On the same day, Howard Stern, M.D., Ph.D., of Juno presented data from ASH Abstract #194, examining JCAR017 infiltration into tumor tissue and exploring potential mechanisms of resistance and relapse. Findings included:

  • JCAR017 cells infiltrated tumors, and more infiltration trended with better response. At disease progression, tumors tended to express CD19 and lack CAR T cells.
  • In patients whose disease progressed, no single resistance pathway appeared to be upregulated in the tumor at the time of progression, but well-known pathways such as PD-L1 and IDO were upregulated in different patients, suggesting that combinations with other immunotherapies may be beneficial.

Potential for Outpatient Administration of JCAR017

On Saturday, December 9, David Maloney, M.D., Ph.D. of Fred Hutchinson Cancer Research Center presented Poster #1552, highlighting preliminary data on the potential for outpatient administration of JCAR017 in patients with r/r DLBCL. The safety profile of JCAR017, including low rates of all grade and severe CRS and NT, supports evaluation of outpatient administration.

8 patients had received JCAR017 as an outpatient at multiple trial sites and were evaluable with 28 or more days post-infusion. Compared to inpatient administration, outpatient administration showed an approximate 40% reduction in hospital days. 88% (7/8) of patients remained outpatient for at least 3 days post CAR T administration.

The goal of JCAR017 outpatient administration is to increase access and reduce hospitalization days without impacting safety. Juno anticipates generating additional data to evaluate this potential both as part of the TRANSCEND trial and in additional studies.

Pharmacodynamics of JCAR017

In a presentation on Sunday, December 10, Mark Heipel presented Poster #2835, highlighting pharmacodynamics and blood analytes with clinical response to JACR017 in patients with r/r DLBCL. The presentation showed that JCAR017 CAR T cells expanded in the blood and bone marrow of all patients, but at different rates between patients and different NHL histologies.

Furthermore, an increase in CD8+ cell expansion was observed at dose level two compared to dose level one. Preliminary modeling suggests a potential therapeutic window for CAR T expansion may exist that limits toxicity and optimizes for durable response. Findings suggested that patient factors and tumor characteristics, apart from JCAR017 itself, are important to expansion and thus potentially response.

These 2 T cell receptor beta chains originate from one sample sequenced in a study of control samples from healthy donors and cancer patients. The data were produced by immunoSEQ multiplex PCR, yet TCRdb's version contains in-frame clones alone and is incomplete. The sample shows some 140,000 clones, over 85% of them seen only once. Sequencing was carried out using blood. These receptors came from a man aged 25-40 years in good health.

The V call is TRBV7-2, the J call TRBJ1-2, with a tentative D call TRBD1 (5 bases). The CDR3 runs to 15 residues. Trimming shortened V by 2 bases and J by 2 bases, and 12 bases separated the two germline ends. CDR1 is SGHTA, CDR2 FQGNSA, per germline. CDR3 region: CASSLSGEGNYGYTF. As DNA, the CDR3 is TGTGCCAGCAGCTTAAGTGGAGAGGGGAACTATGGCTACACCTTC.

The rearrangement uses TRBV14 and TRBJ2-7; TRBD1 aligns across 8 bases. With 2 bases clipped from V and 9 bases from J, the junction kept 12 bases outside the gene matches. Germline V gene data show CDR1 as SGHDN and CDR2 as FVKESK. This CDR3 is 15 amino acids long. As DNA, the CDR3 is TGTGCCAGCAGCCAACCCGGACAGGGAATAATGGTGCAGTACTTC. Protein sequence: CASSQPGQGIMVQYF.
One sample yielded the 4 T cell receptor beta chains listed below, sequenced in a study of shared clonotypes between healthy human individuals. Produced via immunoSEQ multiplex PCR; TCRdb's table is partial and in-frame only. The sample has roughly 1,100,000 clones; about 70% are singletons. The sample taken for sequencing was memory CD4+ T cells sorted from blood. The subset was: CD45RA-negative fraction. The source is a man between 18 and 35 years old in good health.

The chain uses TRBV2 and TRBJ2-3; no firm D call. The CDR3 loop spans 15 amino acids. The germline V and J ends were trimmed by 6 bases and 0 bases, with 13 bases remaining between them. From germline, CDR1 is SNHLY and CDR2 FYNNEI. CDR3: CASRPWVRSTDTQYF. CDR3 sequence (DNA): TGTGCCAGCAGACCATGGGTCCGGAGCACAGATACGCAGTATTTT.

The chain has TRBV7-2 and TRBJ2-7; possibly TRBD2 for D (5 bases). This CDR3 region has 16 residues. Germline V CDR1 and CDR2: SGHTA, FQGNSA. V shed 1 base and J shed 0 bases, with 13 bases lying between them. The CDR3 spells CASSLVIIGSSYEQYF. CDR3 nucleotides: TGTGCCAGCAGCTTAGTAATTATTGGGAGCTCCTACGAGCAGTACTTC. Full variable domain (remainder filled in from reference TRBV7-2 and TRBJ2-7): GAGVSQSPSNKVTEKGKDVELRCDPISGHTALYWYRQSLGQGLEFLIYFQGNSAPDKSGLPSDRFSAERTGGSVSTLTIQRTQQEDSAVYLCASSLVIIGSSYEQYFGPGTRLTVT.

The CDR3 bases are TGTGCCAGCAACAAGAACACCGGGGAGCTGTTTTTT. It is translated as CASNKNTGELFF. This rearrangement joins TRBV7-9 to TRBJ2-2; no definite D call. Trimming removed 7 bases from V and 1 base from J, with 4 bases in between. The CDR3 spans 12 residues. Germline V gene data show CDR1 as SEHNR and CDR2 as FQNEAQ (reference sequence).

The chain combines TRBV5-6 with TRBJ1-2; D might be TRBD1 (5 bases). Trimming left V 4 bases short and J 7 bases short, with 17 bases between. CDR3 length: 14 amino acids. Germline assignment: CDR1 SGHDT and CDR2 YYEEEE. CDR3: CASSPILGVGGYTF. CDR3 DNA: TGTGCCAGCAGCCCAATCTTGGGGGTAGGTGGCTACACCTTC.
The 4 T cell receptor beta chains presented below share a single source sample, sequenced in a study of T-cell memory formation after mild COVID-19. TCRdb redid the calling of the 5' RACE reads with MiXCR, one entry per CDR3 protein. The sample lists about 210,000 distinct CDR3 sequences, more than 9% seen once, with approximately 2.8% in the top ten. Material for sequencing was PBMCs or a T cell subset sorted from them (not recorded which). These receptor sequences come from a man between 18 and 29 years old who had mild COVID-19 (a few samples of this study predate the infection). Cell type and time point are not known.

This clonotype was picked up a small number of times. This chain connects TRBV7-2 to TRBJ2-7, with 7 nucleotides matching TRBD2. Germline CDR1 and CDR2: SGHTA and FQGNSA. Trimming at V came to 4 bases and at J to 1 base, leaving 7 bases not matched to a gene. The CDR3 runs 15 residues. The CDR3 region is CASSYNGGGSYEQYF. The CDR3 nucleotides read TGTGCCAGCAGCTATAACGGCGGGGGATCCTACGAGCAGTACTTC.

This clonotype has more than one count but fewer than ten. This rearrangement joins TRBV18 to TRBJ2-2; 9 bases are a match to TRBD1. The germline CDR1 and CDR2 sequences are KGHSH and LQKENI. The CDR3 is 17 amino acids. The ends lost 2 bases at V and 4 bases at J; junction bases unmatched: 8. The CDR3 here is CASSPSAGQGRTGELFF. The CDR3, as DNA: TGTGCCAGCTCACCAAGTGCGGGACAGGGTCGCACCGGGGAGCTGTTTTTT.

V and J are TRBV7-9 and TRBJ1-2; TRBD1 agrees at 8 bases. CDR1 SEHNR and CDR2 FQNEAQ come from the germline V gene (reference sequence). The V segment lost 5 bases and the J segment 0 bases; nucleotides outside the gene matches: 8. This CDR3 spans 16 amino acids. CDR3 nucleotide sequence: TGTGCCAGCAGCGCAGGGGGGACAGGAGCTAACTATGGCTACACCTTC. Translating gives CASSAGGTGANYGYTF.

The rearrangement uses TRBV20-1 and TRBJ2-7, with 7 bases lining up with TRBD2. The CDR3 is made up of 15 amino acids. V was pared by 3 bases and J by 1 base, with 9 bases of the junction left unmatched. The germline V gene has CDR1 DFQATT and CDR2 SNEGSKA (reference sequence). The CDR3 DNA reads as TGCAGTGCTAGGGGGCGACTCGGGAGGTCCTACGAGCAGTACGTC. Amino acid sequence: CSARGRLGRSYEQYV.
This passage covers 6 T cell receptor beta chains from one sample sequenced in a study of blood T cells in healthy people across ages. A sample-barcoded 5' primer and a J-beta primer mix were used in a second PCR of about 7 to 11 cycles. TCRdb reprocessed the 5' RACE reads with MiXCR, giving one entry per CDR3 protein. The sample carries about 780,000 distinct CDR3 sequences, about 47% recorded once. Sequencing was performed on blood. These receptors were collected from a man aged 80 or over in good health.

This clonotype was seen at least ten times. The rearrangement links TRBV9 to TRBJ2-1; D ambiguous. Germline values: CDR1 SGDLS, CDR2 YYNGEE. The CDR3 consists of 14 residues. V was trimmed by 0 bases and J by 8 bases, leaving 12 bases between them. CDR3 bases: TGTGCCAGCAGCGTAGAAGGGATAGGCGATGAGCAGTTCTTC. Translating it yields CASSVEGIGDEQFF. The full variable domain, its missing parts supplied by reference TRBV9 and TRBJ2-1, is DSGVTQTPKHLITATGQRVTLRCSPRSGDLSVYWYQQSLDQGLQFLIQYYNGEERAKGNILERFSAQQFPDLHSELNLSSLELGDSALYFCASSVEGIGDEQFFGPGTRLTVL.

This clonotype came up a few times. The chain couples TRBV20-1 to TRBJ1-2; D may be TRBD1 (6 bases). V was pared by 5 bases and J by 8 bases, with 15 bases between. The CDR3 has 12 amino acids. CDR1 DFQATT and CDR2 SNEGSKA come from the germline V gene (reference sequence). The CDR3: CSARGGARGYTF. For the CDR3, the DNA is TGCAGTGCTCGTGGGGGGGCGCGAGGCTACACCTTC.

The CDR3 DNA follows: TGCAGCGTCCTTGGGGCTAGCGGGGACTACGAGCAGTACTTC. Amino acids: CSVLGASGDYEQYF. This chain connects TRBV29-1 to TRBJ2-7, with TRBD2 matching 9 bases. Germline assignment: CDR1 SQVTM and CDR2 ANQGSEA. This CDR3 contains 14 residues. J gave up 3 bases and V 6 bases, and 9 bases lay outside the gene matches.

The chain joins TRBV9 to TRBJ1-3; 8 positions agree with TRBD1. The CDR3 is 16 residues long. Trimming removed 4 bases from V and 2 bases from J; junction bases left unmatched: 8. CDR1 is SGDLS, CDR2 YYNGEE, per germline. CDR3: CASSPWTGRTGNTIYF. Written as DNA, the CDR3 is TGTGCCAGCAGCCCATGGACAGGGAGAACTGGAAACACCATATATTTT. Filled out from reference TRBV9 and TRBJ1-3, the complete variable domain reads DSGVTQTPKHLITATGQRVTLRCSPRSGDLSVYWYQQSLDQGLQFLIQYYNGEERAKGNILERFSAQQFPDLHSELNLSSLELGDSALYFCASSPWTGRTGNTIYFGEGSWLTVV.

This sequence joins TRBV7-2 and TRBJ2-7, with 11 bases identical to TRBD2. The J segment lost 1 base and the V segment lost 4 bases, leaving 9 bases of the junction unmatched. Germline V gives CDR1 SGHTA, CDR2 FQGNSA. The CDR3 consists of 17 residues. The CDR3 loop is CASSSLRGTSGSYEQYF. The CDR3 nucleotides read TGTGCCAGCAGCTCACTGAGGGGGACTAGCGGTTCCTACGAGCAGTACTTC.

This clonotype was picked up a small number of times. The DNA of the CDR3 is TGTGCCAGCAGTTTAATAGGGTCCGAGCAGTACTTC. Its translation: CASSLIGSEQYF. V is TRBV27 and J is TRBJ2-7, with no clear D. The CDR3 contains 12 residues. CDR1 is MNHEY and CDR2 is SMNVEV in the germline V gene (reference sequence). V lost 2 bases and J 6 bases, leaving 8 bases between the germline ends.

Manufacturing of JCAR017

In a poster presentation on Monday, December 11, Christopher G. Ramsborg, Ph.D., highlighted the product and process controls in manufacturing that enable the defined composition of JCAR017, including the delivery of precise doses of CD4+ and CD8+ CAR T cells. Three aspects of JCAR017 manufacturing and process control strategy contribute to low between-drug product lot variability:

  • A precise, consistent flat dose of administered CD4+ and CD8+ CAR T cells within +/- 8% of target cell count.
  • Control and optimization of CD4+ and CD8+ T cell culture conditions that result in low between-drug product lot variability of phenotypes (e.g., CCR7) and in vitro function (e.g., IL-2, TNF-α and IFN-γ production after antigen stimulation).
  • Constant formulation and volume of drug product that contributes to consistent cell health.

Controls result in a commercial manufacturing process expected to be successful >95% with a consistent turnaround time <21 days.

Multiple Myeloma Presentations

Poster presentations showing preclinical data highlighted early, encouraging insights into the design of BCMA-directed CAR T cells. Juno plans to present additional data on its BCMA program and strategy next year. The presentations at ASH highlighted Juno’s fully human binder, and showed that the inhibition of TGFβ signaling and combination strategies with Lenalidomide may contribute to a potential best-in-class product for multiple myeloma.

About Juno